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Identifying Shoreline Food To Eat

By: Jeff Durham - Updated: 19 Sep 2010 | comments*Discuss
 
Shoreline Food Eat Coastal Foraging

If you’re boating out at sea, you may have an interest in fishing in order to be self-sufficient and to find food instead of having to go to the supermarket for it. However, even if you’re not particularly keen on fishing, you might be surprised at the number of people who enjoy coastal foraging. These are people who scour the shoreline of British beaches searching for edible things to cook.

Mussels

Wild mussels are a common sight which you will find on some shorelines in the UK attached to rocks. You can recognise them from their blue-ish hue and they are often shaped like a human ear. You can distinguish the bad ones from the good by placing them in a bowl of cold water as the bad ones will float. Also, any that are already open you should throw away. These should be cooked by boiling them and they make a great ingredient in things like stews and soups. They are also a perfect accompaniment to rice, pasta and salad dishes.

Rock Samphire

Rock samphire is a plant that can be found growing on some native UK shorelines and it looks similar to asparagus tips. You can steam it or boil it and it makes a perfect salad accompaniment to any seafood dish.

Sea Kale

Sea kale resembles a sprouting broccoli plant and you can usually find it growing between rocks on the shoreline. You’ll notice that it has waxy leaves which help to keep it waterproof. Like asparagus, it is lovely cooked with a bit of butter.

Razor Clams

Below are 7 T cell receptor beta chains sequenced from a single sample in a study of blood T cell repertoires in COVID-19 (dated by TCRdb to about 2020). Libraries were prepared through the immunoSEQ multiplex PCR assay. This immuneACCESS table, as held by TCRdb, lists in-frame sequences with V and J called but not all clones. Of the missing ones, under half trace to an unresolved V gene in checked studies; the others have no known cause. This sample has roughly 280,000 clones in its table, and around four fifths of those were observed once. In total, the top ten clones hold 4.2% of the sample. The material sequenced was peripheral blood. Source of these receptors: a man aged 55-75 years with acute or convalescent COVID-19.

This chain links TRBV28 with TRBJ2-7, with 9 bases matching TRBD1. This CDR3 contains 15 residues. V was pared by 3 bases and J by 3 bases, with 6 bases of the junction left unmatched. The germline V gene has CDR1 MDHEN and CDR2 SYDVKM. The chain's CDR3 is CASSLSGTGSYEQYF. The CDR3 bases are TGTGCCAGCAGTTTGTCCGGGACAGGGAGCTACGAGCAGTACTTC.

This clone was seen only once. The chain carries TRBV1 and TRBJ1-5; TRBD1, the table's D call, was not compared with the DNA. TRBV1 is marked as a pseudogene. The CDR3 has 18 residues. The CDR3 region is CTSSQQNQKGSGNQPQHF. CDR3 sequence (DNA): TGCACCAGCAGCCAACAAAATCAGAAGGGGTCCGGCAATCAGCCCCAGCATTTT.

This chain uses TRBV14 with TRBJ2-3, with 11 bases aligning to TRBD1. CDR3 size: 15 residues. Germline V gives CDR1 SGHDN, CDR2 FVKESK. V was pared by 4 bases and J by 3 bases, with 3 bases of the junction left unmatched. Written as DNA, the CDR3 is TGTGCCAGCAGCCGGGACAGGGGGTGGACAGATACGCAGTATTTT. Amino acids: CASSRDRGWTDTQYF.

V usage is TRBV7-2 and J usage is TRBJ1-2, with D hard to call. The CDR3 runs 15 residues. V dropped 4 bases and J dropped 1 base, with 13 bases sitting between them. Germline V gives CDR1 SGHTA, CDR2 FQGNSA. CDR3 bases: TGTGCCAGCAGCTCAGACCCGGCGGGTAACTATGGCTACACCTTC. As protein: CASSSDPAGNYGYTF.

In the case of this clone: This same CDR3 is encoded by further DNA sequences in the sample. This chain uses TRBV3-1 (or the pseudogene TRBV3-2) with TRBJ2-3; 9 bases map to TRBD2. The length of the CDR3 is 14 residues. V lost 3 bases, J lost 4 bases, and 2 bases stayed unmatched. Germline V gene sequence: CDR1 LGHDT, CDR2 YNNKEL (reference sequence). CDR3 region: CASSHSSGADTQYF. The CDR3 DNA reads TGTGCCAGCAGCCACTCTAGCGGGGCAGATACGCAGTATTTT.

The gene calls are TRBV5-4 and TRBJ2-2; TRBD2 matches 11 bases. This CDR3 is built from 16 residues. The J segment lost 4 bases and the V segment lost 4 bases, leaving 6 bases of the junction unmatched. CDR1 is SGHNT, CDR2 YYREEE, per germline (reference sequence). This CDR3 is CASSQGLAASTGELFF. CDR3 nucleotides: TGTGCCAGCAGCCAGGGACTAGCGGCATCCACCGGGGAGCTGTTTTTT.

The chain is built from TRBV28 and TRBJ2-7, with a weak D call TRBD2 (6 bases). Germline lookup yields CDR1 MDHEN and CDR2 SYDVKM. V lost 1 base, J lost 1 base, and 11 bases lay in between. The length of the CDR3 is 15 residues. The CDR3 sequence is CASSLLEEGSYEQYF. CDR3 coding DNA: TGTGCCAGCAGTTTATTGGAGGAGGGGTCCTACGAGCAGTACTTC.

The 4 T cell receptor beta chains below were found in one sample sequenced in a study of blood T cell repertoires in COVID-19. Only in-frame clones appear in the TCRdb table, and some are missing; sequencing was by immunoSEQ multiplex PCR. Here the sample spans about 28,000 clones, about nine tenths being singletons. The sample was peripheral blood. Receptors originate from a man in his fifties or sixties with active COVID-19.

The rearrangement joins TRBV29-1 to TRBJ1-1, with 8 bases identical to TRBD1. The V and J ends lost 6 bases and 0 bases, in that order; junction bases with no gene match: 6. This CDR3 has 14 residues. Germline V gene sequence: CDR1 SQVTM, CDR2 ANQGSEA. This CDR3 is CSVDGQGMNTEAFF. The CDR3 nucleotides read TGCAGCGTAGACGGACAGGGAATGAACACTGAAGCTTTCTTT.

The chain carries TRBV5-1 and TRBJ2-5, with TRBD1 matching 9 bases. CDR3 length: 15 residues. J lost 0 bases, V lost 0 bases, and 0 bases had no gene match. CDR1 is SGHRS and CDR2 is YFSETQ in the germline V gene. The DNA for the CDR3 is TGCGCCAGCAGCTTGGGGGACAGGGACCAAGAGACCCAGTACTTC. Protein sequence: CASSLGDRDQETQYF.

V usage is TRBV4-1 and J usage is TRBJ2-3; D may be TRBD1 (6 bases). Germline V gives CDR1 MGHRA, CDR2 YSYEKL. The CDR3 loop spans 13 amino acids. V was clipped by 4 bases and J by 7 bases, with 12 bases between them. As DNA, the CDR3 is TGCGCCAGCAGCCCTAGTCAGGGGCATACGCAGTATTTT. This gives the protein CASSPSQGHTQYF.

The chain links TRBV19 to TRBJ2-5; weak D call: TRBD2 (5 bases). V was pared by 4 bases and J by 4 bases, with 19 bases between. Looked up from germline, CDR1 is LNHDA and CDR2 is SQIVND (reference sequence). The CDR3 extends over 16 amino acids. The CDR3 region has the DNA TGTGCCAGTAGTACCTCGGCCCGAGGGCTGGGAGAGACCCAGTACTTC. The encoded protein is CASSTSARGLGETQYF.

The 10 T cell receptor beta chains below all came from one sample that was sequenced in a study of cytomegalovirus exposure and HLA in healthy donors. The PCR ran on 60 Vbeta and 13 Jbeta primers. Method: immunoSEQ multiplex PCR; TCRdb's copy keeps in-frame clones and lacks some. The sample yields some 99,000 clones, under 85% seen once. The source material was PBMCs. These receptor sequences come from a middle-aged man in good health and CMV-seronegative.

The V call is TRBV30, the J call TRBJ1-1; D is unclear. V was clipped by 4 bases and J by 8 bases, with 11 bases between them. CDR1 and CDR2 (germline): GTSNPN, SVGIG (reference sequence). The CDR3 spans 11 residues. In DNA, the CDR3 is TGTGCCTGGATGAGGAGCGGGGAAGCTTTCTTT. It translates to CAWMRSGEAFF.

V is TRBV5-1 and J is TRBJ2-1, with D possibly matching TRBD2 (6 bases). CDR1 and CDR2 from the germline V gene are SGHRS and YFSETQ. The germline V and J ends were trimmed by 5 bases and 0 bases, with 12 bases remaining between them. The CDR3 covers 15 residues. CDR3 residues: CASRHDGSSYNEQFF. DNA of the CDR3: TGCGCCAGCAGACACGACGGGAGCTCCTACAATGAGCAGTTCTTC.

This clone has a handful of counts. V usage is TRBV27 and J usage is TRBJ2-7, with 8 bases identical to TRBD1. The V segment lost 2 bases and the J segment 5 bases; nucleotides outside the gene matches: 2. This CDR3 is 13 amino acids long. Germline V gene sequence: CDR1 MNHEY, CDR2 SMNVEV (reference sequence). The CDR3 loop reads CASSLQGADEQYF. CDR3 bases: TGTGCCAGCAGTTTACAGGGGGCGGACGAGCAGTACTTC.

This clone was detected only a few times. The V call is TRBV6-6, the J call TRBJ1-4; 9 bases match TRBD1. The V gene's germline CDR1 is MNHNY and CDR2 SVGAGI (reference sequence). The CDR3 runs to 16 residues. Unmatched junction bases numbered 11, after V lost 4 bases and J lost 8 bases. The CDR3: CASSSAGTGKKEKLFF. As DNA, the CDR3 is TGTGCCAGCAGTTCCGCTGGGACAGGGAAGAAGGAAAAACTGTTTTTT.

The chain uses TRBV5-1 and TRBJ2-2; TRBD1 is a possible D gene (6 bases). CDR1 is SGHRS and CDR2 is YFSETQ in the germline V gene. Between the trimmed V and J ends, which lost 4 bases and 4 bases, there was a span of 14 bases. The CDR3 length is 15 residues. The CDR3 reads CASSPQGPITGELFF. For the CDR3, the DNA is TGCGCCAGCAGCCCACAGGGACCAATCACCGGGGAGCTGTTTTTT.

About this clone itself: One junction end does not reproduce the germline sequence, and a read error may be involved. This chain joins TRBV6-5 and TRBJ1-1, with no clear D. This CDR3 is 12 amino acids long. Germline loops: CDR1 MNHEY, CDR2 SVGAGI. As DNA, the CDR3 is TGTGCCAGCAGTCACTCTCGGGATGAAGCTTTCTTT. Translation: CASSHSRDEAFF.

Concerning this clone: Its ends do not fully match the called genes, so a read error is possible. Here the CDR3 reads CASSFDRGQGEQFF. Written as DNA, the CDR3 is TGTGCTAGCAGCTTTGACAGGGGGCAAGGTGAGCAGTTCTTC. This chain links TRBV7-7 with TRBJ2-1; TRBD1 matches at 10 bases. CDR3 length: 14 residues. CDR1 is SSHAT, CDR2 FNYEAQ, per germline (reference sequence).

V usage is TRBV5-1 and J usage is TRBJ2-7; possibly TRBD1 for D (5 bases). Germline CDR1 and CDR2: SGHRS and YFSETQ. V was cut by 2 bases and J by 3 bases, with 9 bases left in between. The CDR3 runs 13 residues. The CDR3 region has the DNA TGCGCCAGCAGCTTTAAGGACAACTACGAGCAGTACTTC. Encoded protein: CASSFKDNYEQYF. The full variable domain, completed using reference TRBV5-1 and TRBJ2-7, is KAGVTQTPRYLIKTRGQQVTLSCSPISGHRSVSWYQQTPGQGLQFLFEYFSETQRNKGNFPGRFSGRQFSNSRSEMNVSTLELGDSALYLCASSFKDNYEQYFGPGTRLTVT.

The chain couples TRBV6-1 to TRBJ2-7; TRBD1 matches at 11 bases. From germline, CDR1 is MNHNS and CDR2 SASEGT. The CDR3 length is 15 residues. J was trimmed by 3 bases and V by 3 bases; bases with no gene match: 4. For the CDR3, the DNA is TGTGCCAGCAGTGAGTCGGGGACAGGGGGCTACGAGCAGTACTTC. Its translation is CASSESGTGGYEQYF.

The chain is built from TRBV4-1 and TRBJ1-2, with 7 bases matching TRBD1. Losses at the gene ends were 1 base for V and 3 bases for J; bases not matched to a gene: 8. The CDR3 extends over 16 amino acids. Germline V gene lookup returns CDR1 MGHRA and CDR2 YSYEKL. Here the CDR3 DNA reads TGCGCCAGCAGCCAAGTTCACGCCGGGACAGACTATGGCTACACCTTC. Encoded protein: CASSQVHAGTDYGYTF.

Razor clams are named after their shape which is an elongated shell which resembles a cut throat razor. They bury themselves in the sand with just their siphon sticking out and are quite common on Cornish beaches. Once you’ve opened them up and washed any sand off them, you can fry them in a bit of olive oil. They’ll curl up a bit like bacon but are very tasty pan fried with a bit of lemon added to them.

Cockles

Cockles are the brown or white shells we more commonly term as ‘sea-shells’. They bury themselves in the sand to avoid predators but are a very good alternative to the more expensive clams and can be uncovered by using a rake.

On some beaches, public cockle picking is not allowed or there are strict quota limits on what you can take. They must be thoroughly rinsed and, once again, discard any where the shells are already open. You can steam them with garlic, wine or fresh vegetables and they are ready to eat when the shells open.

Laver

Laver is a type of seaweed more commonly found on Welsh and Cornish shorelines. It looks like a large piece of green or brown plastic sheeting which sticks to large boulders and rocks. People will often collect a carrier bag full and it needs to be thoroughly rinsed to get rid of the sand and any remnants of shells that might be contained within it. Many people like to mince it up and make small patties out of it which can be fried alongside bacon and this makes for a nice breakfast.

These are just a few of the food items you can find on a beach that are edible. A good tip is to buy yourself a book on coastal foraging so that you can identify all of the edible things you can find on a shoreline along with those you should not eat. These books will also tell you how to cook and prepare each item and will often contain mouth watering recipes. Although some people might not want to ‘live off the shoreline’ permanently, there is something very satisfying about cooking and eating natural foods that you’ve gathered yourself.

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